The internet can be a helpful tool to help with study and homework, and it’s a wonderful social tool to keep family and friends in touch. Mobile phones are a means of keeping parents and children in contact in the case of emergencies, however, despite the positive aspects of these technologies, a pervasive evil is evident.
Cyberbullying or electronic bullying is a unique phenomenon that is different from the traditional playground bullying that occurred when I was a child. Rather, it is bullying through technology: email, instant messaging, chat rooms, websites, gaming sites, text messages or images sent.
- Do randomly check your child’s internet devices and remove them at night when the child should be asleep (trust me with this one!)
- Do check the apps your child has downloaded; some have false icons (eg there is an app that looks like a calculator but when you punch in a code it opens to reveal secret content the child has hidden)
- Do be your child’s ‘friend’ on facebook and other accounts (remember though that users can select who will see the posts so don’t be gullible that you’re seeing everything-make a habit of looking at their profiles from their phones)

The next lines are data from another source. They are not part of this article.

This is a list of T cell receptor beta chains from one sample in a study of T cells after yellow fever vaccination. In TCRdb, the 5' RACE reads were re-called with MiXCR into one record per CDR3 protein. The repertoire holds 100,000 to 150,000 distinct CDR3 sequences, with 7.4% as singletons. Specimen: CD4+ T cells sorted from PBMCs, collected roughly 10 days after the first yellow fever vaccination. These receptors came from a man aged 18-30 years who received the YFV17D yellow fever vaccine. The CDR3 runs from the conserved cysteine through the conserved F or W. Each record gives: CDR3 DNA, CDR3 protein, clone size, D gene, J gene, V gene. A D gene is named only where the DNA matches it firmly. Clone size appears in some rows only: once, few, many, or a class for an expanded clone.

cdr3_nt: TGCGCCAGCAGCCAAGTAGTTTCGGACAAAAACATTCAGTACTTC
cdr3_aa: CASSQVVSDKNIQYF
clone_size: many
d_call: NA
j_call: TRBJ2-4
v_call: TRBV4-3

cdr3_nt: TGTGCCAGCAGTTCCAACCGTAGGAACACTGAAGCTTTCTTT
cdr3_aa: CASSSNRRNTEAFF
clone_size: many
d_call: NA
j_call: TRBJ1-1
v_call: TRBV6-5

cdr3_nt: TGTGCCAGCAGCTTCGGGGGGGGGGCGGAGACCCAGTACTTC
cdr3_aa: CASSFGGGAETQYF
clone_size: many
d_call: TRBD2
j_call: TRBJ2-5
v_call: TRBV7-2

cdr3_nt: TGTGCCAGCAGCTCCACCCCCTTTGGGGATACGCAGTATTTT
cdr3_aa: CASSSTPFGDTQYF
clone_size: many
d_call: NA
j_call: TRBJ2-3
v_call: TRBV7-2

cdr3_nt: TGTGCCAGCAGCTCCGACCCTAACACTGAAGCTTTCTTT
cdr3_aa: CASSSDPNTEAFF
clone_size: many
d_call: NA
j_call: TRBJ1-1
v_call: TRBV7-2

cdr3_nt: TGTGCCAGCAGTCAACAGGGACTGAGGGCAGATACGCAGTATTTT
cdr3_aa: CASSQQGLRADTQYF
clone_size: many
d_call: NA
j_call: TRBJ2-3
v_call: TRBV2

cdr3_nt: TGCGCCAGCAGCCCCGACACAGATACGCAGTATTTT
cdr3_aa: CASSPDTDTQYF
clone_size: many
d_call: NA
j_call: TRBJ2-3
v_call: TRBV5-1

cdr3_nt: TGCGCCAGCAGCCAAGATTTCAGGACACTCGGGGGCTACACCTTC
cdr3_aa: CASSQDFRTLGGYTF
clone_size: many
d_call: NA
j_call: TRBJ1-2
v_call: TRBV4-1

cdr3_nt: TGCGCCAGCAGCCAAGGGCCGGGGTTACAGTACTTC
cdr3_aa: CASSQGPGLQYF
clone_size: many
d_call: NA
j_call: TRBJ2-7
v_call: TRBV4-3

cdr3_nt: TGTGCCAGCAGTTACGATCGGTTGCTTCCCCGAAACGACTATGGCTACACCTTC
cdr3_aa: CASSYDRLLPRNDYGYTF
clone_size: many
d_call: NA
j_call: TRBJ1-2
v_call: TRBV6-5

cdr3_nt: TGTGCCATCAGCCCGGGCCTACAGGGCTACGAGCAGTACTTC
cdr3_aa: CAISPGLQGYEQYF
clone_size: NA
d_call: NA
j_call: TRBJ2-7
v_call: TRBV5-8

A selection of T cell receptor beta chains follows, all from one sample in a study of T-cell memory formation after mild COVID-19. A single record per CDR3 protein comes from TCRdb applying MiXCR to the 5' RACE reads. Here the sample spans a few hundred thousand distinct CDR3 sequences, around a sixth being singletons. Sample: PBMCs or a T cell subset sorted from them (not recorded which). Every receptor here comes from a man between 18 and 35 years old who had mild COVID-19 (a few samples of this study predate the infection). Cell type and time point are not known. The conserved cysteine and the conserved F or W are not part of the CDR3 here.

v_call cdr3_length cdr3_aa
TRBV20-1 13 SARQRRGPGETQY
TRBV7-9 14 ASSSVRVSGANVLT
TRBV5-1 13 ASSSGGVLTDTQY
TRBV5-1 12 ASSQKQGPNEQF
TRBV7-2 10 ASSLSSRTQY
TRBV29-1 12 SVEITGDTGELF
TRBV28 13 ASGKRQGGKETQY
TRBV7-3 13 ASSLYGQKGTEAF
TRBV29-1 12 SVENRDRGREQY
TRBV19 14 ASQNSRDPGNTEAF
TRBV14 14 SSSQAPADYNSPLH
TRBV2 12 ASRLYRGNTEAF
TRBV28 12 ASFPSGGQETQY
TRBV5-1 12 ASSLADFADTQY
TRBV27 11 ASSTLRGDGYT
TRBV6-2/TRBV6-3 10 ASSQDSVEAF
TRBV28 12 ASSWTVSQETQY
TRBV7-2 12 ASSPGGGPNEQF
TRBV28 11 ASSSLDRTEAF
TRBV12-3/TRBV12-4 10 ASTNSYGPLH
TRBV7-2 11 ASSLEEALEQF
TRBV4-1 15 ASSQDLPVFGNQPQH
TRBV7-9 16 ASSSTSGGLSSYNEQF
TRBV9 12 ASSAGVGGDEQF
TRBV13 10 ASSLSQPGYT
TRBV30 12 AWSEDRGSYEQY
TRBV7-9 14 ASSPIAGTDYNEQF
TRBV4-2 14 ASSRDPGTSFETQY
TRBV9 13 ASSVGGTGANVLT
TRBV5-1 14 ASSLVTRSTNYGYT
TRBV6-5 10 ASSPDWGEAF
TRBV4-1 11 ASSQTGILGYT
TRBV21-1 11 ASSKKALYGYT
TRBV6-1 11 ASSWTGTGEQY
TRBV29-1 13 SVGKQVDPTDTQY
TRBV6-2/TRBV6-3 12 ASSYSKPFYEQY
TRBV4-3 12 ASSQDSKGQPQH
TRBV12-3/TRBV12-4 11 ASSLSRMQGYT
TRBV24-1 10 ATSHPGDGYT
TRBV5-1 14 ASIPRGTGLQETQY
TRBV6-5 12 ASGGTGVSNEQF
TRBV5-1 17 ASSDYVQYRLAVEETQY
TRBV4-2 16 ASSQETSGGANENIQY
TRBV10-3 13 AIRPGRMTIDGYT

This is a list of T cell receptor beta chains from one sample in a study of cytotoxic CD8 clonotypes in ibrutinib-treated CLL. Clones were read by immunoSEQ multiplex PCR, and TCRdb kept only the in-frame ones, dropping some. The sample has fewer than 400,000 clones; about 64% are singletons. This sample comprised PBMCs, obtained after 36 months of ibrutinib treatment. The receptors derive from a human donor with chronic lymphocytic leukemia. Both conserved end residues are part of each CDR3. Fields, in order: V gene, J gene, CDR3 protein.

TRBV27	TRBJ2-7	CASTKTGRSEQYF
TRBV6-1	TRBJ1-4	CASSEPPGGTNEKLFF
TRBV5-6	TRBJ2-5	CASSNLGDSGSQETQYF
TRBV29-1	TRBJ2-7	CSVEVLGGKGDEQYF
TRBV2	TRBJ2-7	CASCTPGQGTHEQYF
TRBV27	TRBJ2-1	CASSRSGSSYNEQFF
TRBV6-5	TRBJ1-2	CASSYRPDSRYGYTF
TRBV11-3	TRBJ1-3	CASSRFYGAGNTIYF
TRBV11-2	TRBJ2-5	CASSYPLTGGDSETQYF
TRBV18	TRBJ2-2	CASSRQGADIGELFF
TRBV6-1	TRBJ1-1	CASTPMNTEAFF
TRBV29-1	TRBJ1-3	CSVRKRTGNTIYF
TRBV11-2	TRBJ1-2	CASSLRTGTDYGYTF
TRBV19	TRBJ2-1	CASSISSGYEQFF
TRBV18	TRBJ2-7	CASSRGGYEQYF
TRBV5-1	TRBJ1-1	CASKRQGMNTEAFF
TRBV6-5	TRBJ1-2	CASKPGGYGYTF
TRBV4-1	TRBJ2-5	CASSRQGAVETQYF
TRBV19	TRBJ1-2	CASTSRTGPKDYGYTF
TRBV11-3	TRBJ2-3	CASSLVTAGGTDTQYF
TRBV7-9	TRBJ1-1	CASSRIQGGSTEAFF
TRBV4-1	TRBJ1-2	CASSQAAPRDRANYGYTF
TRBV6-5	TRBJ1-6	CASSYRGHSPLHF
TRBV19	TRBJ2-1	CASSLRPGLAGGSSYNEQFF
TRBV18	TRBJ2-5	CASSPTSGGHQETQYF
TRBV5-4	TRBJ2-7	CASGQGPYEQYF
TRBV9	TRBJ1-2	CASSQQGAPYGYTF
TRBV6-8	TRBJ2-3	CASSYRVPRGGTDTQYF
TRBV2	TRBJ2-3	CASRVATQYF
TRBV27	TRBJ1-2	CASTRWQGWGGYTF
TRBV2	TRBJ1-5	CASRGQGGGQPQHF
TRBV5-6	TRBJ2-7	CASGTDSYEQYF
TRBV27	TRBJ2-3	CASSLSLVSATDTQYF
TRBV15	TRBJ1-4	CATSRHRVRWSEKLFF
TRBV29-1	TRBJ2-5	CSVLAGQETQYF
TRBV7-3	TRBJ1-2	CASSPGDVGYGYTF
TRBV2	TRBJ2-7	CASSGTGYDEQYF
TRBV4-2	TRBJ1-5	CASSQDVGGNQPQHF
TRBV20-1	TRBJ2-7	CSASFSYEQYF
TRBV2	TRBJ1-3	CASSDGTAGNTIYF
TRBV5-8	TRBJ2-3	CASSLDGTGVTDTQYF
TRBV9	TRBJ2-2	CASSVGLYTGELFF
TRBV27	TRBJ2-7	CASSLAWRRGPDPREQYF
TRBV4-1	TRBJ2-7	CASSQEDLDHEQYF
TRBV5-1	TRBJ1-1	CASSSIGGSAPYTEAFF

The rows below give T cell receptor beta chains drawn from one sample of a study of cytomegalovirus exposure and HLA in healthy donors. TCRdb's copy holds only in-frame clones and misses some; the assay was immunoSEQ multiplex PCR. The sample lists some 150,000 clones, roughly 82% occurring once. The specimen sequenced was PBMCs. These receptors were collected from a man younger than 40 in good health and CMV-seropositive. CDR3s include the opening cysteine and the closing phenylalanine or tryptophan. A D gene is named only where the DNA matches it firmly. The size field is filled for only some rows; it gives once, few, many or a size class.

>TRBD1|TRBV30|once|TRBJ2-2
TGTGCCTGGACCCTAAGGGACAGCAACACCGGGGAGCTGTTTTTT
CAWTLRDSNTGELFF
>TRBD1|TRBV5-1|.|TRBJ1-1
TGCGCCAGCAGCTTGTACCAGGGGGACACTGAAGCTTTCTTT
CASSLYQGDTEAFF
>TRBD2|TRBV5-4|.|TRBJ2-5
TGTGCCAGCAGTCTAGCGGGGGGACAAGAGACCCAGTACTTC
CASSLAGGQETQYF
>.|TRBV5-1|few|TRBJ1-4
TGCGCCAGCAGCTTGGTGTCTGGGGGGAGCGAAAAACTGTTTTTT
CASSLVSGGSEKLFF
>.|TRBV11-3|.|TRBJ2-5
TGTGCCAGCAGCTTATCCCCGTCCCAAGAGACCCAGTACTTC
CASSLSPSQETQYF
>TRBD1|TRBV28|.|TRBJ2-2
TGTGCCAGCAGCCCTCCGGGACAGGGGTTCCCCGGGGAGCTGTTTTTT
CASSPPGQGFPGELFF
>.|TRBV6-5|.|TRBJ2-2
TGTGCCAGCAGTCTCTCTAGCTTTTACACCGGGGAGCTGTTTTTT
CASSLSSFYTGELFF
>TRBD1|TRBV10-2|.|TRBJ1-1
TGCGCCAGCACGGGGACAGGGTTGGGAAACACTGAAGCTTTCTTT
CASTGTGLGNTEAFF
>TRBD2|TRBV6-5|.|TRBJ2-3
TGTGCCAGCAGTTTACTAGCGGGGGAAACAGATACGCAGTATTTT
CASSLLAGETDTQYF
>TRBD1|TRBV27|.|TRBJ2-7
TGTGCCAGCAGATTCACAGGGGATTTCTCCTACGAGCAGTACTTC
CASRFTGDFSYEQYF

- Do have open, honest conversations with your teen about online behaviour
- Don’t be judgemental of your teen—if they feel that you are, they may not open up to you. No-one likes to be judged.
- Do remind yourself that your teen is trying to figure out how to ‘adult’
- Do ensure your child that their actions, both good and bad, have consequences
- Do let your child know about the dangers of accepting friends online, or talking to people they have never met
- Do watch for signs that your child is not bullying, or being bullied
- 75% of parents trust their child’s online behaviour, and trust they are not looking at porn, sexting or cyberbullying. Be part of the other 25% and don’t be naive.
- Do try to keep up with technology